Diesel fuel pump rubber seals

petermcg, Oct 17, 1:58am
Do we have a problem still with the seals failing with the new fuel and causing leaks. (in older vehicles) I have a 96 Townace with 2c motor and wondering if I should try an additive to protect the seals.

mrcat1, Oct 17, 2:06am
Wait for Intrade, he will tell you that you need to add some additive otherwise all diesels will self destruct, i'm pretty sure he holds shares in the additive company though, either that or the last great prophet of doom.

mrfxit, Oct 17, 2:33am
Mmmmmm interesting point there

The pump started leaking recently, slightly (only just) enough to be noticed on the suspension beam.
Since that was noticed a few months ago, I have been adding a little bit of Morays additive to each part fill (correct amount per litre) & the leak HAS stopped

ladatrouble, Oct 17, 2:43am
If you used rubber seals in a diesel pump they would fail pretty well straight away - that's why they don't use rubber for seals.

mugenb20b, Oct 17, 3:29am
That's the additive I used to use when I had diesel vehicles. My old Toyota had a small fuel leak at the top of the pump, and with an additive, the leak slowed down. Eventually, I got around to replacing the leaking seal, and continued using the additive (more for its lubricating properties than anything else).

mugenb20b, Oct 17, 3:30am
Wanna bet!

mm12345, Oct 17, 4:03am
By the time the seals are going around the pump covers, chances are that other seals are getting past it.There's a seal on the pump drive shaft, which if it leaks will allow sump oil to get in to the pump, or will allow diesel to leak into the sump. The shaft is often scored, and if so, gets replaced as a matter of course (could possibly be fixed with a speedy sleeve, but hardly worth it as new shafts aren't terribly expensive)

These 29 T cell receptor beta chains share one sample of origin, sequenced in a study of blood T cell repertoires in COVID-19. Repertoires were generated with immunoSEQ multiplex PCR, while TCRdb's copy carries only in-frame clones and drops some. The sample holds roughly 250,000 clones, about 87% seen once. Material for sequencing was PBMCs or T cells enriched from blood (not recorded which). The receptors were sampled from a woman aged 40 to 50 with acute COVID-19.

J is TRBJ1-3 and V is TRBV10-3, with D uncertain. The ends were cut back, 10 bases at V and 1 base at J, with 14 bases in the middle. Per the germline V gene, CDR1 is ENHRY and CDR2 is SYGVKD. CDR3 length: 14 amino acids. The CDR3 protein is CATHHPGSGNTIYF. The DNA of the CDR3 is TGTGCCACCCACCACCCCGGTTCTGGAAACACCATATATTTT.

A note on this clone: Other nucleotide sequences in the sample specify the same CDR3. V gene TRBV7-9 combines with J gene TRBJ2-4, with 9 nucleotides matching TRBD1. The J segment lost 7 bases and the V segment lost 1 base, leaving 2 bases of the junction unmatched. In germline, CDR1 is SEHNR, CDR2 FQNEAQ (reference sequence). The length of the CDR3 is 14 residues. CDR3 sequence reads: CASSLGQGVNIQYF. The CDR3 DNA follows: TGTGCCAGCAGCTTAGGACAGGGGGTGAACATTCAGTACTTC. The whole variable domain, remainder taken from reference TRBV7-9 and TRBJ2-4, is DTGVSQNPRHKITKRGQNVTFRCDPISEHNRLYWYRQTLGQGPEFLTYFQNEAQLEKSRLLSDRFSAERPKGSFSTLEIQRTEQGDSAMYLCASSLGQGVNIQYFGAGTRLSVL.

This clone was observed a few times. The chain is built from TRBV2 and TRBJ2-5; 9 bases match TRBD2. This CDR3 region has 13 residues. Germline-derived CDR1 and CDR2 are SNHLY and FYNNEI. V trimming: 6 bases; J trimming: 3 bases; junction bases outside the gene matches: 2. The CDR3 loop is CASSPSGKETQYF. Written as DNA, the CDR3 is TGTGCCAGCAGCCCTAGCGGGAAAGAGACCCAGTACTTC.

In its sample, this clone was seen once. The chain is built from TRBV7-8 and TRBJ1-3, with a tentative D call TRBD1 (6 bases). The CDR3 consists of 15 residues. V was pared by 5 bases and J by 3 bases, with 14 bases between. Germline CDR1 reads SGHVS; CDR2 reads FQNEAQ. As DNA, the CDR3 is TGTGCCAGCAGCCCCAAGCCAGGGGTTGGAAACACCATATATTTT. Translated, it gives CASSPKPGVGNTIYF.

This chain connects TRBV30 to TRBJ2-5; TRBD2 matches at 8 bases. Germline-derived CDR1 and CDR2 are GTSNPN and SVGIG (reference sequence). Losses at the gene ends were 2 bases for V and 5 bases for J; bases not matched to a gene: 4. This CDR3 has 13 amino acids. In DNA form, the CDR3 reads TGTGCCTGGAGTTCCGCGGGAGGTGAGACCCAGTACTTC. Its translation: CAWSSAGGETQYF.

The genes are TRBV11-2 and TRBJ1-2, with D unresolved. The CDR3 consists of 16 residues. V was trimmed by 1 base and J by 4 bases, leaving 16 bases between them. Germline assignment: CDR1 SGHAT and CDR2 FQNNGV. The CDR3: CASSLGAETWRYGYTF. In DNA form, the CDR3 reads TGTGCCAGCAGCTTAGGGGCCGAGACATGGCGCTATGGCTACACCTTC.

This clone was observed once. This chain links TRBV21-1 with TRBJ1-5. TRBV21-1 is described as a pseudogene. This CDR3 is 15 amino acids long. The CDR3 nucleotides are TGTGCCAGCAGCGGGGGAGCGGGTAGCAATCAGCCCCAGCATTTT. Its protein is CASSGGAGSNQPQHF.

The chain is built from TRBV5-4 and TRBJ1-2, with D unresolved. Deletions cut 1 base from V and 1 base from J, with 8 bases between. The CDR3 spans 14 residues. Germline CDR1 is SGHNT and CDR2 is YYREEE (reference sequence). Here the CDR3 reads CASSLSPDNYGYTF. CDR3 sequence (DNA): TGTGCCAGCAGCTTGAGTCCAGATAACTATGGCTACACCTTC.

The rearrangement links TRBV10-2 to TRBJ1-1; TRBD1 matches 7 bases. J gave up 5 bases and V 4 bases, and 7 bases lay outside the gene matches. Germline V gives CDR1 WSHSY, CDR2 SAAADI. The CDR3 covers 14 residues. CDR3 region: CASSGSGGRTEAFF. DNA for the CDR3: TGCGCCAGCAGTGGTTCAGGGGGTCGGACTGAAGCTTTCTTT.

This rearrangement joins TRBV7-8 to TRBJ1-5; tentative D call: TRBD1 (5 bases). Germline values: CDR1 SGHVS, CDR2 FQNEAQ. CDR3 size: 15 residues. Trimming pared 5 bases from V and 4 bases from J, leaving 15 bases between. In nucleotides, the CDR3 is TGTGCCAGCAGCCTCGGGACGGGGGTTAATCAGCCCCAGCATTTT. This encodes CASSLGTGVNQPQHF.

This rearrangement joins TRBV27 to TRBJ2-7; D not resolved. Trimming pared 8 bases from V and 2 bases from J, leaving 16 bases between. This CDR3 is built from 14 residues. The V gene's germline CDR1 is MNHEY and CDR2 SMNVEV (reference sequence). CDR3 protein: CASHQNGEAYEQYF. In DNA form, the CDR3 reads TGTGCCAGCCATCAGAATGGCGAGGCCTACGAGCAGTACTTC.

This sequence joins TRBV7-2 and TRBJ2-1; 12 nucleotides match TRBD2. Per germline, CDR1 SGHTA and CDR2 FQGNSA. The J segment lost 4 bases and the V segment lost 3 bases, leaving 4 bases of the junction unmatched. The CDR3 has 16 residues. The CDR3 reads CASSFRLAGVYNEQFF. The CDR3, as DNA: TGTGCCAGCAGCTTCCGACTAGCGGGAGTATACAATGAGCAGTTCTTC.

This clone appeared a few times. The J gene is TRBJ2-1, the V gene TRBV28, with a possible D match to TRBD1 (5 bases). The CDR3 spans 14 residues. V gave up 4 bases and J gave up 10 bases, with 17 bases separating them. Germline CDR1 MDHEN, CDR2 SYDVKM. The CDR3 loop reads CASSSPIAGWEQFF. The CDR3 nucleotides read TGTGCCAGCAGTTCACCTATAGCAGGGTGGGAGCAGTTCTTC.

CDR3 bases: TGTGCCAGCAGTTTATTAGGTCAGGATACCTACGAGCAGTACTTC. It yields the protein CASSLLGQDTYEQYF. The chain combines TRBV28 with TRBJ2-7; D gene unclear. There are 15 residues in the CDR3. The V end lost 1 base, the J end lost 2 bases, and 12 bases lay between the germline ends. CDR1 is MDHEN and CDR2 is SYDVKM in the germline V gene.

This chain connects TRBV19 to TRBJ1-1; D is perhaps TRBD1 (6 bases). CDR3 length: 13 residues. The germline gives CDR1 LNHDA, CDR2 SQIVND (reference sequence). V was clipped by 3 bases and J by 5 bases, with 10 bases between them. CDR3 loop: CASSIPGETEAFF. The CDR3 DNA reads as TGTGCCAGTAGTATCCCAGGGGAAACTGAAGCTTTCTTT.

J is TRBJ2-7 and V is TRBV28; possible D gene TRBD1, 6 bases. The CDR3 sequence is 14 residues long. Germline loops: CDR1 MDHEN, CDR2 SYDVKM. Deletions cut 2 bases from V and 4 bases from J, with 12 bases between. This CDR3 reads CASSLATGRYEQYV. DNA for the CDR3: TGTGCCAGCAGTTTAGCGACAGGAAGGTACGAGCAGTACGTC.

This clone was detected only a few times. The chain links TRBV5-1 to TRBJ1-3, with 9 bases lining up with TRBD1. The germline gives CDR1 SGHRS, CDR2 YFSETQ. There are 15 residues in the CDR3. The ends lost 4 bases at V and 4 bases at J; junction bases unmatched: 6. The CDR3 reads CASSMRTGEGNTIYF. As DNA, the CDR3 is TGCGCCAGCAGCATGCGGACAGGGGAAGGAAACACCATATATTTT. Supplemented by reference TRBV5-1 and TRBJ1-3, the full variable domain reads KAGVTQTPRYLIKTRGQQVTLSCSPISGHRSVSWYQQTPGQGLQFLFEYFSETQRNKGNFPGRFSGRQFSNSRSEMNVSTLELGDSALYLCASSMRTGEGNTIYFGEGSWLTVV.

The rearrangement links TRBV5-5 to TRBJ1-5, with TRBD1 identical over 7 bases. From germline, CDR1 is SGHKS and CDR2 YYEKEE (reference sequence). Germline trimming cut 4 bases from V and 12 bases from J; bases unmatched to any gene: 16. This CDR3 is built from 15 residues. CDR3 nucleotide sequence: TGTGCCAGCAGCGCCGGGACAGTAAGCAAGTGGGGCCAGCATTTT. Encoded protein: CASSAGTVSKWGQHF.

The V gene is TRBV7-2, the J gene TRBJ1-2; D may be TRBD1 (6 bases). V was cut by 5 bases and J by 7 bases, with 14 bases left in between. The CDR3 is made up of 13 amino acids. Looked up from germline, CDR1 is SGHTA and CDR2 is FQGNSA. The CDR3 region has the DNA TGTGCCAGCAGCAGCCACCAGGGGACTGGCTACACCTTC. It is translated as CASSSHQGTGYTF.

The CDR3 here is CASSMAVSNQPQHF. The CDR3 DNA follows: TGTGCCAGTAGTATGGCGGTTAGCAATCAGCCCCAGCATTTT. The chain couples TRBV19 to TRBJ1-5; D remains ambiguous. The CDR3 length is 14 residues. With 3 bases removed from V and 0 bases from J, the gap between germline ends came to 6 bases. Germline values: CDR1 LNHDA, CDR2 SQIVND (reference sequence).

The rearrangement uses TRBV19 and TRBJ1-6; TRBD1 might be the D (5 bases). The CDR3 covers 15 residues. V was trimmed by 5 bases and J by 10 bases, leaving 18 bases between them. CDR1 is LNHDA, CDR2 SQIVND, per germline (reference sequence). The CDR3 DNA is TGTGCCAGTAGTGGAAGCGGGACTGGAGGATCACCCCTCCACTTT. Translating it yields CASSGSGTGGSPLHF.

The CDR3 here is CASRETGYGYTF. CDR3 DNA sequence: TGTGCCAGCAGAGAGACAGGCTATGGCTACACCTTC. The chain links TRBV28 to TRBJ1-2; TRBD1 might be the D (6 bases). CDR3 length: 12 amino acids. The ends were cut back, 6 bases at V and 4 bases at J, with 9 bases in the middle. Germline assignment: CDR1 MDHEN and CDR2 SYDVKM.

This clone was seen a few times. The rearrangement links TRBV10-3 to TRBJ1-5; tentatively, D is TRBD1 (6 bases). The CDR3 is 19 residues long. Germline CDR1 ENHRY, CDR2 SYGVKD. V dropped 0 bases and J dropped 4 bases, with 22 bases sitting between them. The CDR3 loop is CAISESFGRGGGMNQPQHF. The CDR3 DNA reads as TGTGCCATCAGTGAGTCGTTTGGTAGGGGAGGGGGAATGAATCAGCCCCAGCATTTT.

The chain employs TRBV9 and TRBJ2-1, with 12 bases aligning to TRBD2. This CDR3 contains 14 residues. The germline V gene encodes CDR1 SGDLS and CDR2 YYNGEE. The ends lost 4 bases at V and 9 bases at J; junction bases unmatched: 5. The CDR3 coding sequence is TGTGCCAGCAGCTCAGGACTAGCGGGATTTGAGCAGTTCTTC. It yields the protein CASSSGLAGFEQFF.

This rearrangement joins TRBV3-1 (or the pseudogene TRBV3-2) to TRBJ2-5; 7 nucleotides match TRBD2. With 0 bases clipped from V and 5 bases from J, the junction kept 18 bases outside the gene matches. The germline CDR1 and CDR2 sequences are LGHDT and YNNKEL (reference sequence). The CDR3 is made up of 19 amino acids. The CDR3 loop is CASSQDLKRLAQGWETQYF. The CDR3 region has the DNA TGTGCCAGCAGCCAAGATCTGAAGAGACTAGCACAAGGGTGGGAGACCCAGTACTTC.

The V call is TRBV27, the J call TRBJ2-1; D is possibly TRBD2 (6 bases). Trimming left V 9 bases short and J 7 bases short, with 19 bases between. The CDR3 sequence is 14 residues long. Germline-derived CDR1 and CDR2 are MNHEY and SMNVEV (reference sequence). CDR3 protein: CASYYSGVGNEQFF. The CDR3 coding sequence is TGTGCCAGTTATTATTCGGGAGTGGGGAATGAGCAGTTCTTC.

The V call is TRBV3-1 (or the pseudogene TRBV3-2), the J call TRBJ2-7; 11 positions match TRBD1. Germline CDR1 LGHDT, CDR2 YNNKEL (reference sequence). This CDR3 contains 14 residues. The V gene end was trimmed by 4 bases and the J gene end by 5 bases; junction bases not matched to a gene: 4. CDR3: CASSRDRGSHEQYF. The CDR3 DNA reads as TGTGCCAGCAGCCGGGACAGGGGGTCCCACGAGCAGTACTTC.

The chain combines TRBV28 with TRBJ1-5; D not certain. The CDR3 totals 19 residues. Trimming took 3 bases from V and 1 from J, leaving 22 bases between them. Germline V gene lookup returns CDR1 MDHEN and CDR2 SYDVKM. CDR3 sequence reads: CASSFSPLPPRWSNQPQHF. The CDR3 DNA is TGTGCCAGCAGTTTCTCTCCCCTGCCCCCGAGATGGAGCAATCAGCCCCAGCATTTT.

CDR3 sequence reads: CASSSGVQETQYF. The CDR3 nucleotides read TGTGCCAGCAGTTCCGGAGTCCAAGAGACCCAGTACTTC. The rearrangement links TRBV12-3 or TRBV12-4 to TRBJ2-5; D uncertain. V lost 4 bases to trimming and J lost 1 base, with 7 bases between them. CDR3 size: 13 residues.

Pull the pump and get it recond.
As far as additives go, I suppose they might be able to offer a temporary fix. There's some evidence that plain cheap 2T two stroke oil may have a benefit in pump lubrication when using low-sulphur diesel.Suggested ratio is about 300:1.
If you wonder why it costs quite a lot to recondition a pump, here's picturesin 101 easy steps of how to dis/assemble a VE type pump:
There's links on that site to "quick fixes" to accessible seals.

mugenb20b, Oct 17, 5:24am

mm12345, Oct 17, 5:39am
If you look at the link I posted above, there's more to a recond than just replacing $30 worth of seals.
The pump should cost $600 - $800 to recond.Toyota dealer will send the pump to a specialist (the same one you can deal with directly), and add at least 25% to above price - probably more.